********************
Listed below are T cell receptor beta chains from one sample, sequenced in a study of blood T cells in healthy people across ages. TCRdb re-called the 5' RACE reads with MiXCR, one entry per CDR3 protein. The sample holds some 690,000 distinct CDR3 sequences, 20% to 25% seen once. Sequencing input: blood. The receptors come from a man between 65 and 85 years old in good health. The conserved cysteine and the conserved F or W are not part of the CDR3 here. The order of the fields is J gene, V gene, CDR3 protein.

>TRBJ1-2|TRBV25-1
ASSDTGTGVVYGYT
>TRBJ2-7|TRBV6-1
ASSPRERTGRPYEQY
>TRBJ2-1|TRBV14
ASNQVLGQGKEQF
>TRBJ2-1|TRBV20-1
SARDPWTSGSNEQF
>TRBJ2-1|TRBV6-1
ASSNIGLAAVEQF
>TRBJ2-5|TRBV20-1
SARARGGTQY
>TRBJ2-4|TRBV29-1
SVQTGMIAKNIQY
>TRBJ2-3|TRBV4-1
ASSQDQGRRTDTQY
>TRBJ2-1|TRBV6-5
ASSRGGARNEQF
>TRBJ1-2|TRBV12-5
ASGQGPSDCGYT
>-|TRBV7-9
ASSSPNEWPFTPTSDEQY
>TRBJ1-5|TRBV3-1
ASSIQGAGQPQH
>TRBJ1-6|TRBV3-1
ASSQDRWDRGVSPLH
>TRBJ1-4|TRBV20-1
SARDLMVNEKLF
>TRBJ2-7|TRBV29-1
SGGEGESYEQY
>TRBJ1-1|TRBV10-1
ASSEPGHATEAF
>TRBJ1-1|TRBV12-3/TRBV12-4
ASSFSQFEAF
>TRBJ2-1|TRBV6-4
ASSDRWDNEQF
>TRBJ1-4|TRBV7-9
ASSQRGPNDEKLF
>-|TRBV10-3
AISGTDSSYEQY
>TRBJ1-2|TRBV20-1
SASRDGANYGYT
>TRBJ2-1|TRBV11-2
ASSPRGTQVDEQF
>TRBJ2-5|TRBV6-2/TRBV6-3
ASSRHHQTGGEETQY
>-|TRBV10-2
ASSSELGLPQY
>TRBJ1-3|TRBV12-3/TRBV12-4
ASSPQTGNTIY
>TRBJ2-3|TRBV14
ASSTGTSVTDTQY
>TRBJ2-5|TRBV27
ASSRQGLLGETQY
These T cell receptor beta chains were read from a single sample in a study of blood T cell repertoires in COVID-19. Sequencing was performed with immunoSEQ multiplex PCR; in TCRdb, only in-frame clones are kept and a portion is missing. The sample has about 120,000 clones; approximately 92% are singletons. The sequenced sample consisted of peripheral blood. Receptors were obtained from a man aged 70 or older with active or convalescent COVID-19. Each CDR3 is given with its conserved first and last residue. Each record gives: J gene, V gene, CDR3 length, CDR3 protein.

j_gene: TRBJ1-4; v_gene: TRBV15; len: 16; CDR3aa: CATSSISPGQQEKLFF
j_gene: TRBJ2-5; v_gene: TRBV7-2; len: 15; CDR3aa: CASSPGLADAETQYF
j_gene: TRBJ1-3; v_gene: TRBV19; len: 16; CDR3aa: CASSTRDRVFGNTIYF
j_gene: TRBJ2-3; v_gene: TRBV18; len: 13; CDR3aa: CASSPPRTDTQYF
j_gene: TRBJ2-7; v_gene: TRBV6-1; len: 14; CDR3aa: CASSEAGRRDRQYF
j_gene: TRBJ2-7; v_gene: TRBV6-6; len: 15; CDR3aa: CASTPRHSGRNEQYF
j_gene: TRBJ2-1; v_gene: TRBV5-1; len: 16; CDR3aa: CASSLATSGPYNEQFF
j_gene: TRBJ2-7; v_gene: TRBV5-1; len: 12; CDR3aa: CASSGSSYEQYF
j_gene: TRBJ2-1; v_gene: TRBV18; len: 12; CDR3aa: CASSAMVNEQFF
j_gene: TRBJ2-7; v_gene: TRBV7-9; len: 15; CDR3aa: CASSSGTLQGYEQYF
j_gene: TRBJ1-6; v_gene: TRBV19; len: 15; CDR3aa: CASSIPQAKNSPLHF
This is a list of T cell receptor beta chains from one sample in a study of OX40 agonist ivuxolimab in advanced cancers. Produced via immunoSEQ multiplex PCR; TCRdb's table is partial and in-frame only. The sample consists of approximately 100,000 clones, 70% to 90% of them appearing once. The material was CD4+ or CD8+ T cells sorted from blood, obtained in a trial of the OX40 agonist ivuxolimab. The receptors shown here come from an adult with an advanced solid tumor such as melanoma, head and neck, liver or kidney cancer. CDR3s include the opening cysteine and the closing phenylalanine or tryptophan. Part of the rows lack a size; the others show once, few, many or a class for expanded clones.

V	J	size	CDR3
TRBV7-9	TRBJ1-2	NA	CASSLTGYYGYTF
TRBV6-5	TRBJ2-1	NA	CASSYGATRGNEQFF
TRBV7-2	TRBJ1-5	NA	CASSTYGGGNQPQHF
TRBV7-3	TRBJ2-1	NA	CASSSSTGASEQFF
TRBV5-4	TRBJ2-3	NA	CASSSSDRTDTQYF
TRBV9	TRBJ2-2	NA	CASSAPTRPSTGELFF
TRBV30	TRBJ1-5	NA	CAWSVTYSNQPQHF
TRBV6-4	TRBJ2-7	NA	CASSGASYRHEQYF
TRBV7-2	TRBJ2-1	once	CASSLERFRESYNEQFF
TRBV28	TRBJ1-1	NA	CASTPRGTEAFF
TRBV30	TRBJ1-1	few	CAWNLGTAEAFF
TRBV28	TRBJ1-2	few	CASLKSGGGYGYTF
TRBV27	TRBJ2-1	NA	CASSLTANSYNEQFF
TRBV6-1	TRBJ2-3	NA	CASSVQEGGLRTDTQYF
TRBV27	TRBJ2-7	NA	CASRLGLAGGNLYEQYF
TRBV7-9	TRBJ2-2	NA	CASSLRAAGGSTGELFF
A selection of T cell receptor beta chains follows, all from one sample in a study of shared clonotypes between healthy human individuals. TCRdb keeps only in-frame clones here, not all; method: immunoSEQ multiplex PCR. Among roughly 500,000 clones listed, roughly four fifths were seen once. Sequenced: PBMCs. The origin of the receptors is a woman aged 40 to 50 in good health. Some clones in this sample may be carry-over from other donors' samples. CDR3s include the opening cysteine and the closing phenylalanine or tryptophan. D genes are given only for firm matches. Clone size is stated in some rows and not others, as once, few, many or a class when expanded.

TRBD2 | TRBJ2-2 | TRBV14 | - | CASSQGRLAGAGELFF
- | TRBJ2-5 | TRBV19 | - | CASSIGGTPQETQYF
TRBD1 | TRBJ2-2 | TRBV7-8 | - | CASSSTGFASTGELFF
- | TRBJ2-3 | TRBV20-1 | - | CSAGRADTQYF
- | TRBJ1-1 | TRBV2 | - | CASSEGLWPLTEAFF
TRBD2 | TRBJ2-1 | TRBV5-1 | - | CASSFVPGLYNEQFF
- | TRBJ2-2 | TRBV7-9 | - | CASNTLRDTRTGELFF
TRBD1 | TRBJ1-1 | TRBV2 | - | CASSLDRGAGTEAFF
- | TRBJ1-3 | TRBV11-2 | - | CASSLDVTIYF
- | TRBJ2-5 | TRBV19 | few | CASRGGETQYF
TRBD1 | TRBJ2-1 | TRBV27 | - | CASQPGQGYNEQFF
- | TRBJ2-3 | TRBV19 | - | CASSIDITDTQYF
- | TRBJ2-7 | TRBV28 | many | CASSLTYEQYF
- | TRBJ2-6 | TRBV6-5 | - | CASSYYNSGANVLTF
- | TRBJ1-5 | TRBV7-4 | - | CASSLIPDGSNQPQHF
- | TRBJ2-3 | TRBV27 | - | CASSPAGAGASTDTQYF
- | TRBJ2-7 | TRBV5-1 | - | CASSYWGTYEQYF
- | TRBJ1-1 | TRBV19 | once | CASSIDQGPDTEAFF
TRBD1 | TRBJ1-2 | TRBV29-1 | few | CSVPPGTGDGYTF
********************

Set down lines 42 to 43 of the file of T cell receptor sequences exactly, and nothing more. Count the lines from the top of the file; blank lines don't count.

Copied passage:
>TRBJ1-2|TRBV20-1
SASRDGANYGYT